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Continuous subcutaneous apomorphine in advanced Parkinson’s disease patients treated with deep brain stimulation

  • Ángel Sesar
  • Gustavo Fernández-Pajarín
  • Begoña Ares
  • José-Luis Relova
  • Eduardo Arán
  • María-Teresa Rivas
  • Miguel Gelabert-González
  • Alfonso Castro
Original Communication
  • 33 Downloads

Abstract

Introduction

Deep brain stimulation (DBS) is an effective therapy for patients with advanced Parkinson’s disease (PD). However, sometimes, it is not sufficient to adequately control motor symptoms. We describe our experience with continuous subcutaneous apomorphine infusion (APO) in patients with DBS.

Methods

We undertook a retrospective analysis of all patients treated with DBS and APO at our centre over 12 years. Subjects were allocated to four groups: (1) APO temporarily before DBS, (2) APO after DBS complications before a new DBS, (3) APO after definitive DBS removal, and (4) APO in patients with DBS and declining response. Motor state and other parameters were analysed and compared for the different treatments.

Results

Data for 71 patients were evaluated. Group 1: (n = 18) patients improved their motor function significantly with both APO and DBS (off-hours before APO 5.4 ± 1.4; after APO 1.4 ± 1.2, p > 0.001; after DBS 0.7 ± 0.8, p < 0.001). Group 2: (n = 11) patients were found to have mild but significant worsening of motor state between the first DBS treatment (off-hours 0.7 ± 1.0) and APO (2.2 ± 1.5, p = 0.02), and improvement between APO and the second DBS treatment (off-hours 0.6 ± 0.8, p = 0.03). Group 3: (n = 12) patients had mild but significant worsening of motor function between DBS (off-hours 1.1 ± 1.0) and APO (2.0 ± 0.9, p = 0.03). Group 4: (n = 13) significant improvement in motor function was observed between DBS alone (off-hours 3.9 ± 2.6) and DBS combined with APO (2.2 ± 1.3, p = 0.03).

Conclusion

In advanced PD, DBS may be not sufficient or may fail to control motor symptoms adequately. In these cases, APO, whether alone or in combination with DBS, is a good choice to improve the disease control.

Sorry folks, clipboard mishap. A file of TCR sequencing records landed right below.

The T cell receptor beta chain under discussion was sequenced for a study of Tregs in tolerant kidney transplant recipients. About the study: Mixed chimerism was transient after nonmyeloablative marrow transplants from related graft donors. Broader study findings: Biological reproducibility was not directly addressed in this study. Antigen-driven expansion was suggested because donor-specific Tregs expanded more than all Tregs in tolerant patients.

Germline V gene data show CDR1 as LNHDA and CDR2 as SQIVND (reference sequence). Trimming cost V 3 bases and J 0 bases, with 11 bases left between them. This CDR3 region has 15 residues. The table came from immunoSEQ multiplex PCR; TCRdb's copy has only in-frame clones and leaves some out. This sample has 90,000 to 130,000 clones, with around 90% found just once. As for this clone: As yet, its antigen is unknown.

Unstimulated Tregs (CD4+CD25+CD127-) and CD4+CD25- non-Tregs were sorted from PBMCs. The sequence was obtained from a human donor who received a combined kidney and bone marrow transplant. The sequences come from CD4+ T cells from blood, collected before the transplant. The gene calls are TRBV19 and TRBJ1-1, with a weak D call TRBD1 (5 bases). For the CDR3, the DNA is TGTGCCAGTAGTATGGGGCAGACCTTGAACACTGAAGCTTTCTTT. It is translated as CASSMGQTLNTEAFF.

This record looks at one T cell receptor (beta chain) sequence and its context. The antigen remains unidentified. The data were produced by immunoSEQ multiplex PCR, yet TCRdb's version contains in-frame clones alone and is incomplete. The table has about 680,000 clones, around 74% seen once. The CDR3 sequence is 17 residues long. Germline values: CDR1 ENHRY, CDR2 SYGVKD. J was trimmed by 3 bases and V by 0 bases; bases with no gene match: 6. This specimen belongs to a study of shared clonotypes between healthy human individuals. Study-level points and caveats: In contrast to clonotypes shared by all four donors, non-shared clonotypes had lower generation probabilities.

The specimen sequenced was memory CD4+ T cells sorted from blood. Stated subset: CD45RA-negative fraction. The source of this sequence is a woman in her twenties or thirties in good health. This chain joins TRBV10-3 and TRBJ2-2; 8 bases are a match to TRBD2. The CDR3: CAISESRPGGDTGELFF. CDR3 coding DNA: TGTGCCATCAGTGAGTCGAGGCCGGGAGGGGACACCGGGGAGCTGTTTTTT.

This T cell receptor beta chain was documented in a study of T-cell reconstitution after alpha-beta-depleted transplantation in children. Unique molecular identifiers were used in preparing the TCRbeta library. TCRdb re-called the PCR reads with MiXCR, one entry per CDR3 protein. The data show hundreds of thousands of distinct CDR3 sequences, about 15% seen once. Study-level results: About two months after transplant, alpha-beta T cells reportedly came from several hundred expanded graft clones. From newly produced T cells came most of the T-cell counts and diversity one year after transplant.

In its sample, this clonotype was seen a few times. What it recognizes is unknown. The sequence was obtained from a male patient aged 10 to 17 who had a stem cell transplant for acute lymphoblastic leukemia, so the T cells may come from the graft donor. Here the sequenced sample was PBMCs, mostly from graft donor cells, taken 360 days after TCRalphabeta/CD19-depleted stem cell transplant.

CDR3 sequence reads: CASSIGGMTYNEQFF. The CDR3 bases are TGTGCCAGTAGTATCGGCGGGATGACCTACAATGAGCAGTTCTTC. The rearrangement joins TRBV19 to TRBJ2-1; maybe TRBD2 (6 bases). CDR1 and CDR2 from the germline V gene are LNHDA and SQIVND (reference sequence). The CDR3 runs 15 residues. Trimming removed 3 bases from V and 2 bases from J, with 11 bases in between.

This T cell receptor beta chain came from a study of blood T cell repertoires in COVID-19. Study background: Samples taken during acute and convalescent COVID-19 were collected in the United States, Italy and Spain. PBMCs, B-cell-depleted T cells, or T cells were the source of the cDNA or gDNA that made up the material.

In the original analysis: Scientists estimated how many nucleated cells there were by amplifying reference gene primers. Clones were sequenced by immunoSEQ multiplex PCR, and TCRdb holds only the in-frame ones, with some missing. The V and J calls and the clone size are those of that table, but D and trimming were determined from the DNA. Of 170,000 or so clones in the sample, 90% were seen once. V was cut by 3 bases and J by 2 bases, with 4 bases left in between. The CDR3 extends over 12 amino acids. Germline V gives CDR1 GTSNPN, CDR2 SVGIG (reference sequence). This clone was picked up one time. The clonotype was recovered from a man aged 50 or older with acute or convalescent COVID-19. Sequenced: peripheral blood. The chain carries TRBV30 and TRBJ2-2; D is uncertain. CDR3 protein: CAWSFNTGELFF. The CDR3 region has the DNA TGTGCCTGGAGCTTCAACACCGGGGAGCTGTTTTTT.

Keywords

Advanced Parkinson’s disease Deep brain stimulation Apomorphine Treatment 

Notes

Author Contributions

ÁS: conception, design, analysis and interpretation of data, drafting, review, and final approval. GF-P: design, acquisition of data, analysis, and interpretation of data, critical review, and final approval. BA: design, acquisition of data, critical review, and final approval. JLR: critical review and final approval. EA: critical review and final approval. MTR: critical review and final approval. MG: critical review and final approval. AC: acquisition of data, critical review, and final approval.

Funding

The study did not receive funding.

Compliance with ethical standards

Conflicts of interest

ÁS has received honoraria from Britannia/Italfarmaco, and Abbvie; GFP from Italfarmaco and UCB; BA from Italfarmaco and Abbvie; AC from Abbvie and Zambon; MTR, JLR, EA, and MG have no conflicts of interest.

Ethical standards

This study was performed following the ethical standards laid down in the 1964 Declaration of Helsinki and its later amendments. Since this is a retrospective clinical study, no informed consent was required.

Supplementary material

415_2019_9184_MOESM1_ESM.docx (29 kb)
Supplementary material 1 (DOCX 28 KB)

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Copyright information

© Springer-Verlag GmbH Germany, part of Springer Nature 2019

Authors and Affiliations

  1. 1.Servicio de NeurologíaHospital Clínico Universitario Santiago de CompostelaSantiago de CompostelaSpain
  2. 2.Servicio de NeurofisiologíaHospital Clínico Universitario Santiago de CompostelaSantiago de CompostelaSpain
  3. 3.Servicio de NeurocirugíaHospital Clínico Universitario Santiago de CompostelaSantiago de CompostelaSpain

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